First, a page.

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World of Ratites (Flightless Birds)

This mysterious WORLD of flightless birds is represented by the Emu, considered the largest flightless bird with smallest wings.

Common Name:        Emu

Genus/Species:         Dromaius novaehollandiae


Australian mainland.

Natural Habitat:

Eucalypti forest, woodland, mallee, heartland and desert shrublands and sandplains.

Physical Appearance:

Physical appearance may slightly vary depending on geographic area. World's second largest living bird, 5 - 6 feet tall.  It is the largest flightless bird with the smallest wings. Sexes are similar, brown to black plumage, except during the egg-laying period when the female's head and neck which are normally naked and bluish in color, are densely covered with black feathers.  The body feathers form a loose, hair-like covering because the barbs of individual feathers do not interlock.  No uropygial (oil) gland.  Legs are long, unfeathered, with nine-foot stride when running.  Three-toed feet, the underside of each toe flattened with a broad pad.  Wings are very small.  In hot conditions, wings are held out from the side and the bare underarm with its blood vessels, is exposed to facilitate evaporative cooling. Bill is broad and soft, adapted for browsing and grazing. Guttural grunt and a throbbing drum (called booming), most commonly used by the male in the two to three months prior to egg-laying.  Female produces drumming sound towards end of incubation.  Both sexes drum when alarmed. Life span is up to 30 years in captivity.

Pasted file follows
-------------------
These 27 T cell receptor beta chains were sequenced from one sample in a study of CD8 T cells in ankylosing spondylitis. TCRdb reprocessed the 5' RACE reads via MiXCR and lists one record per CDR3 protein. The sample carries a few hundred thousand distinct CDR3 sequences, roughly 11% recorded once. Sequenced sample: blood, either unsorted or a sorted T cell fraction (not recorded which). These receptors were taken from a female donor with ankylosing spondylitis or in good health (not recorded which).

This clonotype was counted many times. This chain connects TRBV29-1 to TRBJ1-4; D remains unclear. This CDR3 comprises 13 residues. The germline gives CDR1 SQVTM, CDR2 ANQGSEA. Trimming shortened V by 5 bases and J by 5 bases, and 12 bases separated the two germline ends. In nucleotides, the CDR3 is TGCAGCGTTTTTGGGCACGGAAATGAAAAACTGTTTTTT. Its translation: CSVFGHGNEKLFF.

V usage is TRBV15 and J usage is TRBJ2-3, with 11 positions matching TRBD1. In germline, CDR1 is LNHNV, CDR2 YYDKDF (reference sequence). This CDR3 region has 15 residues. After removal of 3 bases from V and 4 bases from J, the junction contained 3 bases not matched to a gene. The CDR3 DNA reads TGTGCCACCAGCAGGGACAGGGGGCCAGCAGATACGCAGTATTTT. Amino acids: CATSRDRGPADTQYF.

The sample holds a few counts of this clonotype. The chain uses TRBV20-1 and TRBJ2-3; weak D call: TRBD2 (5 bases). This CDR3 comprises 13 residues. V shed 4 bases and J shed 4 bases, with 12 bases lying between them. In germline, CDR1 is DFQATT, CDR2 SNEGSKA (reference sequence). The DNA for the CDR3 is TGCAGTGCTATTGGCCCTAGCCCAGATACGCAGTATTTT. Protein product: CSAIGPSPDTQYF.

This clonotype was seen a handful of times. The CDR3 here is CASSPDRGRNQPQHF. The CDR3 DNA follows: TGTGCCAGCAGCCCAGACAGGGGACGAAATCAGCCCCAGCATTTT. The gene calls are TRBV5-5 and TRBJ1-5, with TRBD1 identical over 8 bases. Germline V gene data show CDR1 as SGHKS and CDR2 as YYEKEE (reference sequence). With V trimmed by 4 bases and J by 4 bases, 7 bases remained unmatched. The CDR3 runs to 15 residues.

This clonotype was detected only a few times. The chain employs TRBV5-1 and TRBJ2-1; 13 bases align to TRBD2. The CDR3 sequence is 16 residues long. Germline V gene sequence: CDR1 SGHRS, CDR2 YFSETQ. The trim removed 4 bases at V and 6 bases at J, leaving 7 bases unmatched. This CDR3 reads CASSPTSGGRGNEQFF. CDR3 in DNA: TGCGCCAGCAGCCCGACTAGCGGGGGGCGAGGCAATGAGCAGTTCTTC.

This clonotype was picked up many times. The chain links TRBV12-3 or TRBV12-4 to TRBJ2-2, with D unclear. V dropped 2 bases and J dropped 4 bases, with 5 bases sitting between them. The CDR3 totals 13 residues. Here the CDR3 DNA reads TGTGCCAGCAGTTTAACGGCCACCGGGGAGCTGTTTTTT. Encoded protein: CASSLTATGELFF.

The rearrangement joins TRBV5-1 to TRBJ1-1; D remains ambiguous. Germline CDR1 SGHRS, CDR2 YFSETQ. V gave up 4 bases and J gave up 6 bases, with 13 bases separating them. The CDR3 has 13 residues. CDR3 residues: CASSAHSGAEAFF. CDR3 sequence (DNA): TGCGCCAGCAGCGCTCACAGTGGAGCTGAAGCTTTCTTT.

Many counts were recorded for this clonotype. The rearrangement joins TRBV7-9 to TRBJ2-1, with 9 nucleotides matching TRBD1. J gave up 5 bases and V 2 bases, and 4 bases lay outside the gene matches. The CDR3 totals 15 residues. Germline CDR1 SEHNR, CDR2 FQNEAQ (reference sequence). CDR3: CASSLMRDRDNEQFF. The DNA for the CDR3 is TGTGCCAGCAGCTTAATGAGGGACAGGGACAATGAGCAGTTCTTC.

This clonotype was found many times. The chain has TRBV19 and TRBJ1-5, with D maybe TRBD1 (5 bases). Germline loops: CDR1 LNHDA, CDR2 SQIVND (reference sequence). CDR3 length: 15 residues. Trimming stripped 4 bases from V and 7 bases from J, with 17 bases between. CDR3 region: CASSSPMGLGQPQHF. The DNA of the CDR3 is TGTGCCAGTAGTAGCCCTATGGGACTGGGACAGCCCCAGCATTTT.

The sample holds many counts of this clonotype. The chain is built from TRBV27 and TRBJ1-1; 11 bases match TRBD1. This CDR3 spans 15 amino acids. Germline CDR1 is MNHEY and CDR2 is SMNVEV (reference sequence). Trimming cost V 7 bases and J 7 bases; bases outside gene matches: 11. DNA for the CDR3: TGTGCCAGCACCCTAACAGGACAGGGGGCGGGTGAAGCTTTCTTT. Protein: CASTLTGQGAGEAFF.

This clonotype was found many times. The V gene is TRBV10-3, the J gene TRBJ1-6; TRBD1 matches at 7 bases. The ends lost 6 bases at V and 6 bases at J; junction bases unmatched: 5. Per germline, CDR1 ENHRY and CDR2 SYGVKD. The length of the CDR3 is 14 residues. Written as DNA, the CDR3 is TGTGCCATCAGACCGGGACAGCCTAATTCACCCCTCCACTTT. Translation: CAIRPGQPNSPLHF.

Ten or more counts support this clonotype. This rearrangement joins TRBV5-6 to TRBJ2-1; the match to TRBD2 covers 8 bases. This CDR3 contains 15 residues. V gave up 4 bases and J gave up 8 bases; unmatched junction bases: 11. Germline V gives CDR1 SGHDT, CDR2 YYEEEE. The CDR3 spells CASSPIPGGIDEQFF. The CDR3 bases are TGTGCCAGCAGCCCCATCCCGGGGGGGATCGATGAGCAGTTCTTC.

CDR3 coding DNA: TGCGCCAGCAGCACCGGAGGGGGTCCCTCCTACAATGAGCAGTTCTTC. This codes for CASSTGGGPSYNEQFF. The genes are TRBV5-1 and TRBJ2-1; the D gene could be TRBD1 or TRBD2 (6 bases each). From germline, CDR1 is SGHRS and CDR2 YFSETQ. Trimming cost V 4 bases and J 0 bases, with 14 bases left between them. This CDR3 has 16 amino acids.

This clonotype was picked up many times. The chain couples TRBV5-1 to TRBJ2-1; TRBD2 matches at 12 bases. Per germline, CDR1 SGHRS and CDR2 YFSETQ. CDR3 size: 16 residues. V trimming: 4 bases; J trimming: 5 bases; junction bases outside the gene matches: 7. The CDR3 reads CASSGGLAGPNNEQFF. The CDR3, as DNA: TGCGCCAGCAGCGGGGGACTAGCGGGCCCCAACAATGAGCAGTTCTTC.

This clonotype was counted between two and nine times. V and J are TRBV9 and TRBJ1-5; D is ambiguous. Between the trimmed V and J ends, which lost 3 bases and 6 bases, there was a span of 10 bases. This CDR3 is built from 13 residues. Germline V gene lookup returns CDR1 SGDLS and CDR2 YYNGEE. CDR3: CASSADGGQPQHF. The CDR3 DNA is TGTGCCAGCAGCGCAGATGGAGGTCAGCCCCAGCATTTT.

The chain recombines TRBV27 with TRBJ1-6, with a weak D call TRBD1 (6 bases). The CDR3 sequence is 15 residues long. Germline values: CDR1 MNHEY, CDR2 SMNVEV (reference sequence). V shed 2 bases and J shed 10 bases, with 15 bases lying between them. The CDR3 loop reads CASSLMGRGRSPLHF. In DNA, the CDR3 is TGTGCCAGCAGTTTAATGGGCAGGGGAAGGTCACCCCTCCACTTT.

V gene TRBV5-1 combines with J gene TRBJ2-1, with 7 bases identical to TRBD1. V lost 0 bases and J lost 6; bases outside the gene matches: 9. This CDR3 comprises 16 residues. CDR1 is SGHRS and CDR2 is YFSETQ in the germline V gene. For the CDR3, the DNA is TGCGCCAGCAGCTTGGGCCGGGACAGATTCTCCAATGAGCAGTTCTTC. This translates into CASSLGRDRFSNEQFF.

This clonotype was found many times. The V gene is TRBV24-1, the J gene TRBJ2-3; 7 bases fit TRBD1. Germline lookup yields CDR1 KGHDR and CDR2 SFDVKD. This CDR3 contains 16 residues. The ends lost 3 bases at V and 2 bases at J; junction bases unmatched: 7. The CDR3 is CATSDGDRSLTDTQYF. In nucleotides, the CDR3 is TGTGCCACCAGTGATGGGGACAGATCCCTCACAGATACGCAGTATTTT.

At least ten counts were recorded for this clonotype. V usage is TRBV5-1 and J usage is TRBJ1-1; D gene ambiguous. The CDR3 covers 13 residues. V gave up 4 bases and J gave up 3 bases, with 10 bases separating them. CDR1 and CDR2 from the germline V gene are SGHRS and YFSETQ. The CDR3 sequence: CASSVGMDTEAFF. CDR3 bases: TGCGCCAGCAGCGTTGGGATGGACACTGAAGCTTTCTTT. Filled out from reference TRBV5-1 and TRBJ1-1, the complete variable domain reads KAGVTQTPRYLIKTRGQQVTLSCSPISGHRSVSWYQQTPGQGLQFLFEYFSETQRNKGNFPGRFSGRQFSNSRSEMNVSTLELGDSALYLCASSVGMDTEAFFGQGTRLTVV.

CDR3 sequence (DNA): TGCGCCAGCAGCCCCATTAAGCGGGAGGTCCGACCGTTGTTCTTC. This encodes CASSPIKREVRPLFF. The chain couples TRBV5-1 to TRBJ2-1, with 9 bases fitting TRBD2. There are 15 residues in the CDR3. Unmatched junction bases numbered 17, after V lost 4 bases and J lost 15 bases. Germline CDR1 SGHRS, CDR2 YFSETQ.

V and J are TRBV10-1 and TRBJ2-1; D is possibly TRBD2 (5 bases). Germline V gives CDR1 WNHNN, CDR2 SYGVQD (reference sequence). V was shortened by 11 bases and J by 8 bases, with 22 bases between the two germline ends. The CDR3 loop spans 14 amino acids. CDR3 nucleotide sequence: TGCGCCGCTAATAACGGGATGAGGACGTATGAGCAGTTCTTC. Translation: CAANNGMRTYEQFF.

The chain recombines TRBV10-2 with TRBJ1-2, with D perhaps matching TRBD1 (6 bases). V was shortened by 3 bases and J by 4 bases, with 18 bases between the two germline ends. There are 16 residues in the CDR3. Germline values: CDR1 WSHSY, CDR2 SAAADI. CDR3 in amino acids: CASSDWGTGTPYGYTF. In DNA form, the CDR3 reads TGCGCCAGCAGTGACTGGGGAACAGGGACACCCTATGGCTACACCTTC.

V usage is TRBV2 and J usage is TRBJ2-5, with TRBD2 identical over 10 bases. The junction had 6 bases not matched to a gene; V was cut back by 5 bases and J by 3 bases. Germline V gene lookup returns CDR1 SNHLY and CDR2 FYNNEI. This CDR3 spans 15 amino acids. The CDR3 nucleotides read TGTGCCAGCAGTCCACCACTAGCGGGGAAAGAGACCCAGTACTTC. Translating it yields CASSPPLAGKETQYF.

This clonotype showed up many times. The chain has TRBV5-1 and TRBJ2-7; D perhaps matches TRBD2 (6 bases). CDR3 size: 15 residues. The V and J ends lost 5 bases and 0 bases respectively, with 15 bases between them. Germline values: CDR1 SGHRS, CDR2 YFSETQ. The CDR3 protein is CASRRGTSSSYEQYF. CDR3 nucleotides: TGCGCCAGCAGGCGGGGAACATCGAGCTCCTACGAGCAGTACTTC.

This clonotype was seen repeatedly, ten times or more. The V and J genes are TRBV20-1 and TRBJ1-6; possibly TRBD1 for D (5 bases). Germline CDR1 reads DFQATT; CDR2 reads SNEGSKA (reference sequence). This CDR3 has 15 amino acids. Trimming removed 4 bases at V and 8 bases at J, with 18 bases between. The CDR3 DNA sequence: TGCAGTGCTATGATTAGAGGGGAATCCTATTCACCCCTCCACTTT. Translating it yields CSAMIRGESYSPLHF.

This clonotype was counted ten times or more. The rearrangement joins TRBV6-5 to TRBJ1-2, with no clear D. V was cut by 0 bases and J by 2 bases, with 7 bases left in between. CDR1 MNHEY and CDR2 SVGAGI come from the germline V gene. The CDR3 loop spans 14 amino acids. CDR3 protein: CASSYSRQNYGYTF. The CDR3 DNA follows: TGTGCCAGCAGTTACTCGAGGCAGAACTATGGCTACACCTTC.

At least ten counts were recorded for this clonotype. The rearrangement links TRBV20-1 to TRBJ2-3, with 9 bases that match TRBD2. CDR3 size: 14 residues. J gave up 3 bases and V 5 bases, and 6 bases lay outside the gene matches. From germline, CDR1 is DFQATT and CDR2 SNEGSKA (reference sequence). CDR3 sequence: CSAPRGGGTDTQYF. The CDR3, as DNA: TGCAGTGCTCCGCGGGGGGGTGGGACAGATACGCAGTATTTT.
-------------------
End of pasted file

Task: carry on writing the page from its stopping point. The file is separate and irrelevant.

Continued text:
Breeding season is usually May - August in Australia.  Most breeding units are a single pair.  Nest is a low platform of twigs or leaves, generally placed so that the bird has clear outlook, often downhill.  The Male does not begin incubation until 5 - 9 eggs are laid.  Clutches average 9 - 12 eggs, each weighing 1 to 1 ½ pounds.  The Male incubates the eggs for 8 weeks and hardly leaves the nest to eat or drink during this time. The young are precocial and leave the nest in 2 – 3 days, feeding extensively on vegetation and insects.  Males become very aggressive when the chicks hatch driving Females and other intruders away.  The young are cared for by the Male exclusively for about 5-7 months. Emu are of breeding age at 2-3 years old.

STATUS in Natural Habitat:

Diminishing to threatened and stable in its natural habitat.

Cool Fact:

Emus can run at speeds of up to 30 miles per hour.


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